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PAnels /TRV/Constant Circ ?

Uni R_2
Uni R_2 Member Posts: 589
There's probably far bigger savings through more efficient pump motor designs than VS not to say that they are mutually exclusive of course.

Comments

  • Dave_4
    Dave_4 Member Posts: 1,405
    Panels / TRV's and constant Circ.

    I am a little confused with some of the newer control options for panel radiators.

    A TRV seems like the way to go, but I thought it would be used to supplement the control offered through each zones centrally located thermostat.

    Now I am hearing that the thermostat's should be eliminated and to use an outdoor reset and have the pumps constantly circulating. Somehow this does not seems all that efficient, having each zones pump constantly running. What is that going cost in electricity for 3 zones.

    I am still a little confused on outdoor reset, if it stays cold outside does the boiler fire constantly?

    Pete


  • if it is cold outside the zones should be requiring more btu's, thus if the boiler was firing constantly the heat would be being used. if your ODR curve is dialed in accurately the boiler and the TRV"s should be working in unison. if you were still worried about it you could employ an indoor sensor connected to your control: say a tekmar 076 or a 077 sensor with a 260 control.

    also, you can usually have a wider delta T with panel rads compared to say infloor. I don't know your exact scenario but as an example you could use a grundfos 15-10 in place of a 15-42, which would equate to 25 vs. 80 watts.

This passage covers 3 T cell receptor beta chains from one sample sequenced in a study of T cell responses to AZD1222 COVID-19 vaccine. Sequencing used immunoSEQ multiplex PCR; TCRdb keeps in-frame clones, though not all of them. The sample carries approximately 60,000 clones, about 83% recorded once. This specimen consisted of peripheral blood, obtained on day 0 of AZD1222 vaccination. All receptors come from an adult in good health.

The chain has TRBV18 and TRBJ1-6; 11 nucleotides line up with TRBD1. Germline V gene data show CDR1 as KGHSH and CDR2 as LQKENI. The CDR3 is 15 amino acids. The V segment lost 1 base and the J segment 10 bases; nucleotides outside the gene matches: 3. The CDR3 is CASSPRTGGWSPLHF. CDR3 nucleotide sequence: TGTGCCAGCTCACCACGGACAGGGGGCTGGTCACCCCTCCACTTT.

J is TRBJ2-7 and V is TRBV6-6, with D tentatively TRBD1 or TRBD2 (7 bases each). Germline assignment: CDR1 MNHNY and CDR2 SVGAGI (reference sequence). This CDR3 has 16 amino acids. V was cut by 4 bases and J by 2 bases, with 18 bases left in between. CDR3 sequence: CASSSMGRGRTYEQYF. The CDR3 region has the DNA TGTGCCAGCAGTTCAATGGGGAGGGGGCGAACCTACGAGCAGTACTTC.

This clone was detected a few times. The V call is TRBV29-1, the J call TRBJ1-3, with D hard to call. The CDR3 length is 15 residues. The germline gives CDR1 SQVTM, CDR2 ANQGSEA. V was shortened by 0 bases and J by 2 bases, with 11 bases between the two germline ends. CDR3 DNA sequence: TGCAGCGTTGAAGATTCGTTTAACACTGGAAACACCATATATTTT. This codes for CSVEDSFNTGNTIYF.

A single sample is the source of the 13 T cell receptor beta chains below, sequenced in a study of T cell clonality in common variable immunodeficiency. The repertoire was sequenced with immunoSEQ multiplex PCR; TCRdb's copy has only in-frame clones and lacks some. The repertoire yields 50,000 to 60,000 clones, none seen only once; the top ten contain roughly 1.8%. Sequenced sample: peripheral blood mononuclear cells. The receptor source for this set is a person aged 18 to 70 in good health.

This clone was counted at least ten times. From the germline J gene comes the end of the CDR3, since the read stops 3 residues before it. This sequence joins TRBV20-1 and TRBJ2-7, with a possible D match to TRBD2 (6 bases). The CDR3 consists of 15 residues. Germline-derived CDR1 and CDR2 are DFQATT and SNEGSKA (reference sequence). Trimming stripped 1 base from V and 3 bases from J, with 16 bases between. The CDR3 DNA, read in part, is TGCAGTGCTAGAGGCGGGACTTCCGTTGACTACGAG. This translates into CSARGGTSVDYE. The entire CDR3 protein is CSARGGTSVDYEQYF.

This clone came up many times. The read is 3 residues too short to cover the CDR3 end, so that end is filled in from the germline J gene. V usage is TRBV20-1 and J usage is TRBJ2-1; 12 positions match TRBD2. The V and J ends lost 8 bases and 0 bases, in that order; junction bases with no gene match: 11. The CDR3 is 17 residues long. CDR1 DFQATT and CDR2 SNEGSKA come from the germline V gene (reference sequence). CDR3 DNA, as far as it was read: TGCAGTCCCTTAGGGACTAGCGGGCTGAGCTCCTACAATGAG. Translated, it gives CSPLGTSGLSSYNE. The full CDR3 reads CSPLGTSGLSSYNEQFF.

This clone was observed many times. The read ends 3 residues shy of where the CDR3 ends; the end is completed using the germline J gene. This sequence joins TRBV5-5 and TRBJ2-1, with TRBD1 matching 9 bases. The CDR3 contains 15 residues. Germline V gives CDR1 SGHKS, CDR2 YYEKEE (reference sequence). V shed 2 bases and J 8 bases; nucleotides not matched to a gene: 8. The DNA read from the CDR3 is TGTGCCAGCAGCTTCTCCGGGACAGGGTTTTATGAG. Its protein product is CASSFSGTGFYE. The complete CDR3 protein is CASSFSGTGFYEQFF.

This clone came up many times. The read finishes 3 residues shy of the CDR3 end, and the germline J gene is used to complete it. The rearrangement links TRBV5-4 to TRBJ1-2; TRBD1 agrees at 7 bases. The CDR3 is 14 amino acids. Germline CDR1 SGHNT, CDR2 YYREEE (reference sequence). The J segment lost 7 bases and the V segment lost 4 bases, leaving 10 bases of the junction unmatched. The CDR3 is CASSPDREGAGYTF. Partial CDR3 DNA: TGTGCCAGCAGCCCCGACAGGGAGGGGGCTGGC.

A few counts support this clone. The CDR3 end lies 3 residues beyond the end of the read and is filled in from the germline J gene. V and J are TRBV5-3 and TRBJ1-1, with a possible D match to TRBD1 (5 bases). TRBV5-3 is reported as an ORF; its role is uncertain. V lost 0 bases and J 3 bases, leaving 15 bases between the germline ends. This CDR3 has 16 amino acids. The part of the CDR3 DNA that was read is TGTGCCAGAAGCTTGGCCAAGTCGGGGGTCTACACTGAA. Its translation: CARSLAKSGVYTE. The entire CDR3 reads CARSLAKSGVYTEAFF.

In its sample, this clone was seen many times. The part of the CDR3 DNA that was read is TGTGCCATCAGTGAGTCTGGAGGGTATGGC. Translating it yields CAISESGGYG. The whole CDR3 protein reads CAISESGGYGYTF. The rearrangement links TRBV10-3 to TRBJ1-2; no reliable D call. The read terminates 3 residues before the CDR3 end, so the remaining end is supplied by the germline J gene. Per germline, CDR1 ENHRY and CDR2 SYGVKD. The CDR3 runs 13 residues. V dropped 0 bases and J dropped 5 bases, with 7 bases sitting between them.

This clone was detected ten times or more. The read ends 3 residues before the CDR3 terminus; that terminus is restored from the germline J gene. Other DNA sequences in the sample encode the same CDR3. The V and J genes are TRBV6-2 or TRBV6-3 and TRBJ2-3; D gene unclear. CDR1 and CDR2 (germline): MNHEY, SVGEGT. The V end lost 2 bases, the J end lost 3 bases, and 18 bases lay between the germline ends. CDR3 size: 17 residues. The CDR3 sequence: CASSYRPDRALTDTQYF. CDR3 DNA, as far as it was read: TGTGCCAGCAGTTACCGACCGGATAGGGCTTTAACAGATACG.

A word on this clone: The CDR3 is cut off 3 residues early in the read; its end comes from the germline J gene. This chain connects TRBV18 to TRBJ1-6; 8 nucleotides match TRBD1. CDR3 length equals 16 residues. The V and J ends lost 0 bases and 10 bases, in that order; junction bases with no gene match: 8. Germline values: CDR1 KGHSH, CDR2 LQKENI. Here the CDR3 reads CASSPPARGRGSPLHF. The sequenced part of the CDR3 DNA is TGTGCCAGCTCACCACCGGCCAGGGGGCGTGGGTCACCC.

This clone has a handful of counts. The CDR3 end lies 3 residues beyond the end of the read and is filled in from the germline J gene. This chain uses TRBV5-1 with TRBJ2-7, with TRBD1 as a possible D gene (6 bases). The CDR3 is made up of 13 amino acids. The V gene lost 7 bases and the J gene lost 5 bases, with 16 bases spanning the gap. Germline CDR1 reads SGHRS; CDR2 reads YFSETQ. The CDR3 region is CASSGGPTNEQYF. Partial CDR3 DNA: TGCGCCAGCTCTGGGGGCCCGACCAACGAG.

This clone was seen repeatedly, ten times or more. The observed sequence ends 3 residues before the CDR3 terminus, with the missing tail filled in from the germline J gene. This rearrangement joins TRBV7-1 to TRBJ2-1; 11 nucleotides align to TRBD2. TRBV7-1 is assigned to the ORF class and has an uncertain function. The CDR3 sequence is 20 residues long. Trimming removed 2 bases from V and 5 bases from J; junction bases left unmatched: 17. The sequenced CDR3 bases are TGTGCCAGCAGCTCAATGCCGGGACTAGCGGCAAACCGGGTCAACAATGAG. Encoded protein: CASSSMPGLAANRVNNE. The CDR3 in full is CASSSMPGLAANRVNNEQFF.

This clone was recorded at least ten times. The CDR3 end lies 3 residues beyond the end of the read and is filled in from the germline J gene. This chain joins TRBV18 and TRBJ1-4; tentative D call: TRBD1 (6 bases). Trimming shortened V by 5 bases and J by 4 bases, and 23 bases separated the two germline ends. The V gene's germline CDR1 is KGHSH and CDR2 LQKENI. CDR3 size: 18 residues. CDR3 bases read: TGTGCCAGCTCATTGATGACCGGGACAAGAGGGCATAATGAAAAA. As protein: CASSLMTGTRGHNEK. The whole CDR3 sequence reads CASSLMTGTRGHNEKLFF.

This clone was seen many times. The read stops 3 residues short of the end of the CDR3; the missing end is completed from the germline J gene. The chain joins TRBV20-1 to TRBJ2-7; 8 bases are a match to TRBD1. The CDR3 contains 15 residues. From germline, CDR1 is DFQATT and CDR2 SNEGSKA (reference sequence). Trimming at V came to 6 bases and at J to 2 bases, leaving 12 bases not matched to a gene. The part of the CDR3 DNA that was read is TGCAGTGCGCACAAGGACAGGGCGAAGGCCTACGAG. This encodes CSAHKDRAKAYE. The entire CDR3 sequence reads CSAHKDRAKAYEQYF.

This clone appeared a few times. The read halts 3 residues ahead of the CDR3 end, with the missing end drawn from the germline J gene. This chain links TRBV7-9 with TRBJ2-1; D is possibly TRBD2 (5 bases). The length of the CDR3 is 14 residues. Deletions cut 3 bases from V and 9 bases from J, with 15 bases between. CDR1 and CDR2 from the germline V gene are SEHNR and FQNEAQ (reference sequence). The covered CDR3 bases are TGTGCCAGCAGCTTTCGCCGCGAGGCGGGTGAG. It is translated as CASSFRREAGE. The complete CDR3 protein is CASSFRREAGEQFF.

• Big Ed
    Big Ed Member Posts: 1,117
    Keep in Mind

    If you install this system which works great by the way, you would need to also install a pressure by pass just incase all the trv's shut down.. The pbp will open as to not let the pump dead end......

    Just want to add needed info..
  • Big Ed
    Big Ed Member Posts: 1,117
    Keep in Mind

    If you install this system which works great by the way, you would need to also install a pressure by pass just incase all the trv's shut down.. The pbp will open as to not let the pump dead end......

    Just want to add needed info..
  • ALH_4
    ALH_4 Member Posts: 1,790
    Constant Circ

    The way a constant circulation system works is that the outdoor temperature sensor turns on the system circulator when the outdoor temperature drops below the desired indoor temperature. The boiler will probably fire a little, but it should be at a low temperature equal to the heat loss based on the heating curve. Ideally, this circulator would also vary its speed based on the pressure differential the system requires.

    It's a little complicated to describe because almost nothing is on/off, but the elegant synergistic simplicity of this type of system makes it an excellent choice for most homes with hydronic heat.
  • scott markle_2
    scott markle_2 Member Posts: 611
    pumping costs

    A grundfoss 15-58 uses 87 watts on high, or .089kw .089x 24=2.136 kw-hr/day 2.136x 200 heating days=427.2kw-hrs at 10 cents a kw-hr that is $42.72

    While this is hardly insignificant especially with multiple circulators,it is still not a huge percentage of over all fuel costs.

    Remember most systems are over pumped. A home run piped panel rad system should have very low power pumping requirements.You may not require three circs. Variable speed drive pumps such as the Wilo stratos or soon to be released eco will make possible much more efficient trv'd constant circ. systems.